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Water consumption analysis of Vanier-Hamber (#137) Clevenger, Brandon Oct 10, 2014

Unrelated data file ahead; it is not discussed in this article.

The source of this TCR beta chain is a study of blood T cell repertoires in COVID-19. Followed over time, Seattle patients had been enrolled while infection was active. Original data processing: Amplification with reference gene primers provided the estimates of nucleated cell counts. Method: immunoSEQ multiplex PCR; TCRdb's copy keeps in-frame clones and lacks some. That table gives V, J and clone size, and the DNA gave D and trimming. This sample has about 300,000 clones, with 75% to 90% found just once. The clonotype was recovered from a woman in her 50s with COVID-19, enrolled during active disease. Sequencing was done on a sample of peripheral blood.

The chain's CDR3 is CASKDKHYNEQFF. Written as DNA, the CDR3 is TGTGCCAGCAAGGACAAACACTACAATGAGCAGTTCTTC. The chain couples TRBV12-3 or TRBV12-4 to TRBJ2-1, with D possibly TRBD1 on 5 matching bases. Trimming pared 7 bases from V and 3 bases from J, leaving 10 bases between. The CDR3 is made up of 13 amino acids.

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 UBC Social Ecological Economic Development Studies (SEEDS) Student ReportBrandon ClevengerWater Consumption Analysis of Vanier- Hamber (137)PLAN 597October 10, 201411451694University of British Columbia Disclaimer: “UBC SEEDS provides students with the opportunity to share the findings of their studies, as well as their opinions, conclusions and recommendations with the UBC community. The reader should bear in mind that this is a student project/report and is not an official document of UBC. Furthermore readers should bear in mind that these reports may not reflect the current status of activities at UBC. We urge you to contact the research persons mentioned in a report or the SEEDS Coordinator about the current status of the subject matter of a project/report”.  Water Consumption Analysis of Vanier- Hamber (#137) Plan 597- October 10, 2014 Brandon Clevenger  Overview  The focus of this report is the analysis of water consumption in Vanier- Hamber (#137) at the University of British Columbia. Vanier- Hamber is a co-ed residency house with a capacity of 1,370 students. Data was collected from Erin Kastner from the UBC Utilities Department in the 2014 Fall Term. The analysis is uses quarterly data points in an effort to focus on the time change from 1999 to 2014. Several years during that time frame were excluded from the analysis due to missing or inaccurate data. These excluded years include 2007, 2009 and 2010. Vanier- Hamber (#137) has not had any renovations in regards to water consumption initiatives.   Data Analysis  The below table, Table 1: Statistical Summary, shows the statistical summary of quarterly water usage at Vanier- Hamber (#137) for the years of 1999-2014 (excluding 2007, 2010, 2011).   Table 1: Statistical Summary Significant Point Quarterly Cubic Feet of Water Consumption Mean 54,636 Median 45,803 Variation 39,227 Upper Bound (Maximum) 188,085 Lower Bound (Minimum) 5,721  The following two figures, Figure 1A: Yearly Water Consumption vs Average Year and Figure 1B: Water Consumption Quarterly, are intended to highlight key points of the data acquired. A short explanation follows each. A time comparison is then included in Figure 2: Quarter Consumption vs Cumulative Consumption.              Figure 1A: Yearly Water Consumption vs Average Year   In order to understand the change in water consumption from 1999 to 2014, the quarterly data was summed per year and then compared to the average yearly consumption over the included years. From this graph we can see that the yearly consumption rate has dropped significantly since 1999 with the last several years seeing approximately 225,200 cubic feet of water per year. The importance is understood when looking comparatively to the yearly average over the time span. The last several years have seen about 50% of water consumption as compared to the average. This data appears to show an overall reduction of water consumption in the building since 1999 and the early 2000s.   Figure 1B: Water Consumption Quarterly  165% 63% 36% 48% 13% 40% 23% 37% 10% 42% 51% 48% 62%0100,000200,000300,000400,000500,000600,0001999 2000 2001 2002 2003 2004 2005 2006 2008 2011 2012 2013 2014Yearly Water Consumption vs Average YearTotal per Year (Cubic Feet) Average Year (Cubic Feet)020,00040,00060,00080,000100,000120,000140,000160,000180,000200,0001 2 3 4 1 2 3 4 1 2 3 4 1 2 3 4 1 2 3 4 1 2 3 4 1 2 3 4 1 2 3 4 1 2 3 4 1 2 3 4 1 2 3 4 1 2 3 4 1 2 3 41999 2000 2001 2002 2003 2004 2005 2006 2008 2011 2012 2013 2014Water Consumption (Cubic Feet)Water Consumption QuarterlyTo better understand the implications of Figure 1A, the quarterly data for water consumption was analyzed for the years of importance. Figure 1B then shows us some interesting data. It appears that most years (8 of 13), the quarter with the least amount of consumption was the third quarter. This is most likely due to the residency not being fully occupied during that quarter as it includes the summer term. Years that did have a high water use in the third term could consider the possibility that residency during the summer term impacted consumption. Even further, because some third quarters were the highest consumption of their related year, it could be considered that more water is required per user during the warmer months (assuming equal capacity full).  Figure 2: Quarterly Consumption vs Cumulative Consumption   This figure illustrates the consumption per quarter compared to the cumulative consumption over the chosen time frame. A few interesting points are shown, one of which is that there seems to be an absolute minimum around 10,000 cubic feet for any particular quarter and that may be of which the quarter is unoccupied (or at least reduced). Possibly the most significant is the stabilization of the cumulative consumption line as the years had a more consistent and efficient use of water. More data is still needed for a proper analysis. This would be to include the number of occupants in the residency per term and to analyze the effects more specific to populous. It would also be curious to see if there were any reasons for higher water consumption from any variation of the beginning years. For example, were the meters monitoring this building also pulling data from water used for plants and grass or has the building reduced its capacity for occupants in recent years? Although the building is not mentioned as having experienced renovations, it may need to be investigated to see if any repairs included installation of water conscious features such as low flow toilets.     0500,0001,000,0001,500,0002,000,0002,500,0003,000,000020,00040,00060,00080,000100,000120,000140,000160,000180,000200,0001 2 3 4 1 2 3 4 1 2 3 4 1 2 3 4 1 2 3 4 1 2 3 4 1 2 3 4 1 2 3 4 1 2 3 4 1 2 3 4 1 2 3 4 1 2 3 4 1 2 3 41999 2000 2001 2002 2003 2004 2005 2006 2008 2011 2012 2013 2014Quarter  Consumption vs Cummulative ConsumptionQuarter Consumption (Cubic Feet) Cummulative Consumption (Cubic Feet)Conclusion Although there were no renovations for Vanier- Hamber, the building did experience a reduction in water consumption from 1999 to 2014. The events and variables of the improved years should be investigated to determine if any of said conditions could be applied towards other buildings for benefit. Along with renovate processes such as low flush toilets, education of the importance of water conservation should be implemented to new residents of Vanier- Hamber. Renovations for Vanier- Hamber and an educational program on water conservation could help to further reduce the consumption of the building.